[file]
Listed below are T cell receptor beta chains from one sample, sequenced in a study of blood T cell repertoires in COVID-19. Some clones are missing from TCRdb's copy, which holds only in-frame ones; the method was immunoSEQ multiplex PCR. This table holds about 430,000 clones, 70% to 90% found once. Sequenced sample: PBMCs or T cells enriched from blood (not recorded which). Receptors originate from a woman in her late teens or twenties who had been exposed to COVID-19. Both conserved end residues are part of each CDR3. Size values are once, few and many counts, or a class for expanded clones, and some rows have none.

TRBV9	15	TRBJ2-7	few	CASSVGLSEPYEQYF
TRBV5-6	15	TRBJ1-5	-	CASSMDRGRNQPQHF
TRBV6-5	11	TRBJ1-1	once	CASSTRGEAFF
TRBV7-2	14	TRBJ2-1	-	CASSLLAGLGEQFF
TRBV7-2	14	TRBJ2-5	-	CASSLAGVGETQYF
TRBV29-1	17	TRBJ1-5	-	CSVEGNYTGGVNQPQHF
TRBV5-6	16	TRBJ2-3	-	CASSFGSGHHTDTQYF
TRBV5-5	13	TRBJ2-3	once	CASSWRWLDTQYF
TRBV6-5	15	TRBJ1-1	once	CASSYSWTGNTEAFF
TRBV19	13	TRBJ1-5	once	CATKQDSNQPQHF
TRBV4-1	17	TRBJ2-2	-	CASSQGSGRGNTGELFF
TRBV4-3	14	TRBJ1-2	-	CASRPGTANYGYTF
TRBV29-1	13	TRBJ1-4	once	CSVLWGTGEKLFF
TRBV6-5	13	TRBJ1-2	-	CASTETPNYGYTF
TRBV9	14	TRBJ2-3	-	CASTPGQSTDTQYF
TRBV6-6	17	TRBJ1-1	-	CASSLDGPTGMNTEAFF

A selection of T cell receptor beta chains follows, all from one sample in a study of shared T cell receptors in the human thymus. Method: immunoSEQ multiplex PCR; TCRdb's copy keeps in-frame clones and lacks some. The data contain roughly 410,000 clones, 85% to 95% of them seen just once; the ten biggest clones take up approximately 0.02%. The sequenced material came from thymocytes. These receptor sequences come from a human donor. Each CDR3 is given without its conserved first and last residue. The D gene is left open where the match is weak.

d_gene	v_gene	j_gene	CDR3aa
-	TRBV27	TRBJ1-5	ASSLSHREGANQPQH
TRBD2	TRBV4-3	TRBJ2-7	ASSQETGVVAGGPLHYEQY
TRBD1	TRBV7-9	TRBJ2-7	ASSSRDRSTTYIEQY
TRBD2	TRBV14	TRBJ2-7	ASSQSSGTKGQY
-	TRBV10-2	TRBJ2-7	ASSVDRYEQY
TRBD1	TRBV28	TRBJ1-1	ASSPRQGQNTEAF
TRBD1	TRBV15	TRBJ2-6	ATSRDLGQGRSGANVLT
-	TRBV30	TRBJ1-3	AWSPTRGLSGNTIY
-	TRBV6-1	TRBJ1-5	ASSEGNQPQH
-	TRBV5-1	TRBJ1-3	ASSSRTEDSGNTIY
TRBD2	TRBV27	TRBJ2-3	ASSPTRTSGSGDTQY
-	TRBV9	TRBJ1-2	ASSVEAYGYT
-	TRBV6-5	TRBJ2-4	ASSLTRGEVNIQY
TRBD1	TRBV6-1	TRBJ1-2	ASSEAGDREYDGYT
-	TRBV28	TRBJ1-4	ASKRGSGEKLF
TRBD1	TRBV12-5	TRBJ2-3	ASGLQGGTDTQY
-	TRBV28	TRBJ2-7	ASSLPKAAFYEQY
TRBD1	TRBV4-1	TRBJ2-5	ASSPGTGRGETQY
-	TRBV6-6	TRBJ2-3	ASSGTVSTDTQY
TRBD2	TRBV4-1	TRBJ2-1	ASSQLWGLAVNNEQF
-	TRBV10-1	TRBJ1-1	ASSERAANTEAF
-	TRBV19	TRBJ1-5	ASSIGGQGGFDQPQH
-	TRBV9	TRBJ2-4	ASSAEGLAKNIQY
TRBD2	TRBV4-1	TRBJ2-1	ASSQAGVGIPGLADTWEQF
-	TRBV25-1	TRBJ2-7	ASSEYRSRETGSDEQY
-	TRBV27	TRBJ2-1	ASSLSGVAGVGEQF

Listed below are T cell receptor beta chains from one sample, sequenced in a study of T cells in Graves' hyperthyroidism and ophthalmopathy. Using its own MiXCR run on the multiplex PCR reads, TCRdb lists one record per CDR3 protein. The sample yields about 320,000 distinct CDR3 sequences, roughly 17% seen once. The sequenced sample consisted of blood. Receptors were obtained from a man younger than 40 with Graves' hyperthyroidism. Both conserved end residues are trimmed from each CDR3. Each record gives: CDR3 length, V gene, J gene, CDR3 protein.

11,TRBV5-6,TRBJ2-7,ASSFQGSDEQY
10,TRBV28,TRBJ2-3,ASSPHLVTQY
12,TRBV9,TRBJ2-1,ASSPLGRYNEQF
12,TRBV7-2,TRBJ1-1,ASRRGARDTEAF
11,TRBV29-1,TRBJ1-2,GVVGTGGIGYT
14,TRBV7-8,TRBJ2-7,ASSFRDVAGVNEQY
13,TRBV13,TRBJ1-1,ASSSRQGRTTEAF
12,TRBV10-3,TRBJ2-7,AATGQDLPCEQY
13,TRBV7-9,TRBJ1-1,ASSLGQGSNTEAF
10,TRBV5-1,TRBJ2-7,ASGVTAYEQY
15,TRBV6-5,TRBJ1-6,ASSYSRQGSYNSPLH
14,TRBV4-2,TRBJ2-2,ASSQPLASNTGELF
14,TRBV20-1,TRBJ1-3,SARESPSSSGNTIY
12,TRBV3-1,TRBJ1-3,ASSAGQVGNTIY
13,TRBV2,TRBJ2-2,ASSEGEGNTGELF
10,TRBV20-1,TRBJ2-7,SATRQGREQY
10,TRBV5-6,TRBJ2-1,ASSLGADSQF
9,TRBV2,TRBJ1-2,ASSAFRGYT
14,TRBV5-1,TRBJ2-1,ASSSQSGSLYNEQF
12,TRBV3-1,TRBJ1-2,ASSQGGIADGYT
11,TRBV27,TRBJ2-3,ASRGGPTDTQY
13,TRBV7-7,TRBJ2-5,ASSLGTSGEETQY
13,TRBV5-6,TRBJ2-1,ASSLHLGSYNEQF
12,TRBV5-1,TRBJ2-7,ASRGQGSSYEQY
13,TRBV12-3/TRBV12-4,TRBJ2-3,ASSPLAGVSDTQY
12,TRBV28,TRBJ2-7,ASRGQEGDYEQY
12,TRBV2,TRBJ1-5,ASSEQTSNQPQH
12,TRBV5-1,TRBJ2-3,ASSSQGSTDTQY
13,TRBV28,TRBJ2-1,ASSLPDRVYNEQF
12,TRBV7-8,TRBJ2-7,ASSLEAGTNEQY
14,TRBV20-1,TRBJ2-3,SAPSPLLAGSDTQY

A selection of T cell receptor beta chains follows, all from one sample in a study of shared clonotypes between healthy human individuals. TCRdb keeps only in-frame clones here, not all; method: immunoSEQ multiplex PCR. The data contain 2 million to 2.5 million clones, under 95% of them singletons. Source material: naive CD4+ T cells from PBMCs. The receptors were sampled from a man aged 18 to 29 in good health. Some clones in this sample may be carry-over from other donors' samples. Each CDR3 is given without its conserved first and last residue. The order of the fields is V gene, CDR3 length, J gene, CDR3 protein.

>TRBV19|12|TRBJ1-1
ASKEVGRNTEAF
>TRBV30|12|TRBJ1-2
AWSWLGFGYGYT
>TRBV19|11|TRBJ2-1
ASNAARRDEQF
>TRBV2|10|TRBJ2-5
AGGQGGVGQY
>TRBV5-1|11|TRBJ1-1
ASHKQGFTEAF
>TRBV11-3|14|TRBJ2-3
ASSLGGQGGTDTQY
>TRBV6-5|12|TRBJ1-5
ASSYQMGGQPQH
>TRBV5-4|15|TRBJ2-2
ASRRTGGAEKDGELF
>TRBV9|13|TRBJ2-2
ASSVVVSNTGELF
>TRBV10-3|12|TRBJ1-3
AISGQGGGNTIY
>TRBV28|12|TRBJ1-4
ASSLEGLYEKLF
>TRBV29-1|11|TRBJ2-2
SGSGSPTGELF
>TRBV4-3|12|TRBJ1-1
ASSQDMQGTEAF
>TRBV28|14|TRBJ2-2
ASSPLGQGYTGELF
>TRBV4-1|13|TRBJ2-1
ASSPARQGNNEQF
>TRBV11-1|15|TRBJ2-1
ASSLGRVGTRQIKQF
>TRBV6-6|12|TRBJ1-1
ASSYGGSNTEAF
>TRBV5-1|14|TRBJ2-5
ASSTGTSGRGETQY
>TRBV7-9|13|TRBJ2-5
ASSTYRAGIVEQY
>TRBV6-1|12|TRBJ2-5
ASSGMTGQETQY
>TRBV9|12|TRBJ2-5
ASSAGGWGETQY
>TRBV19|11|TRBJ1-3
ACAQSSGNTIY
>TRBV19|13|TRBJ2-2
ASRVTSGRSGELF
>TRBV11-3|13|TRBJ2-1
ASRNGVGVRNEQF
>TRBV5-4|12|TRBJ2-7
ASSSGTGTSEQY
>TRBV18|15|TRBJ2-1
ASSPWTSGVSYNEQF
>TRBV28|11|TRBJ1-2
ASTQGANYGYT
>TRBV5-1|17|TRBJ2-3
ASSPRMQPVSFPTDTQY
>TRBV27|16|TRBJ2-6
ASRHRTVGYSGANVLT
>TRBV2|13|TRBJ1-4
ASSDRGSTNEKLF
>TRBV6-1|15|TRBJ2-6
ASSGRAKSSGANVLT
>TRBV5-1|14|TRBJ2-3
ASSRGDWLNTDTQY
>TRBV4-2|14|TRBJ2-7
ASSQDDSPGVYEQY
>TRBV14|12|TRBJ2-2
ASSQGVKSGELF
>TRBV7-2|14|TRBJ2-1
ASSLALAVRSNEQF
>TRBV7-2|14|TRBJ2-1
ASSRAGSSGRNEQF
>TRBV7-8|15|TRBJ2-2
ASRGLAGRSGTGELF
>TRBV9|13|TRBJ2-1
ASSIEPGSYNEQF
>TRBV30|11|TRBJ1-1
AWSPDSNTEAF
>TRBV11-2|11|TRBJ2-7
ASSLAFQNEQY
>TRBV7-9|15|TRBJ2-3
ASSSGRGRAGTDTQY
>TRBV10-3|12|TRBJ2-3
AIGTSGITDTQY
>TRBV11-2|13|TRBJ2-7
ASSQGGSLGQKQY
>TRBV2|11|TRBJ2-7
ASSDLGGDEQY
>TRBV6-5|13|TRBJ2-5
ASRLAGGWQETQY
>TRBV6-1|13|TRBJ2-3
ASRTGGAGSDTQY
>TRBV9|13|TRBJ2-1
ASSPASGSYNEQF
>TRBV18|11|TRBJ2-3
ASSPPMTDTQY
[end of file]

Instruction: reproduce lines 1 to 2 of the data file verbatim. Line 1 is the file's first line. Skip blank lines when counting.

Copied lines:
Listed below are T cell receptor beta chains from one sample, sequenced in a study of blood T cell repertoires in COVID-19. Some clones are missing from TCRdb's copy, which holds only in-frame ones; the method was immunoSEQ multiplex PCR. This table holds about 430,000 clones, 70% to 90% found once. Sequenced sample: PBMCs or T cells enriched from blood (not recorded which). Receptors originate from a woman in her late teens or twenties who had been exposed to COVID-19. Both conserved end residues are part of each CDR3. Size values are once, few and many counts, or a class for expanded clones, and some rows have none.

TRBV9	15	TRBJ2-7	few	CASSVGLSEPYEQYF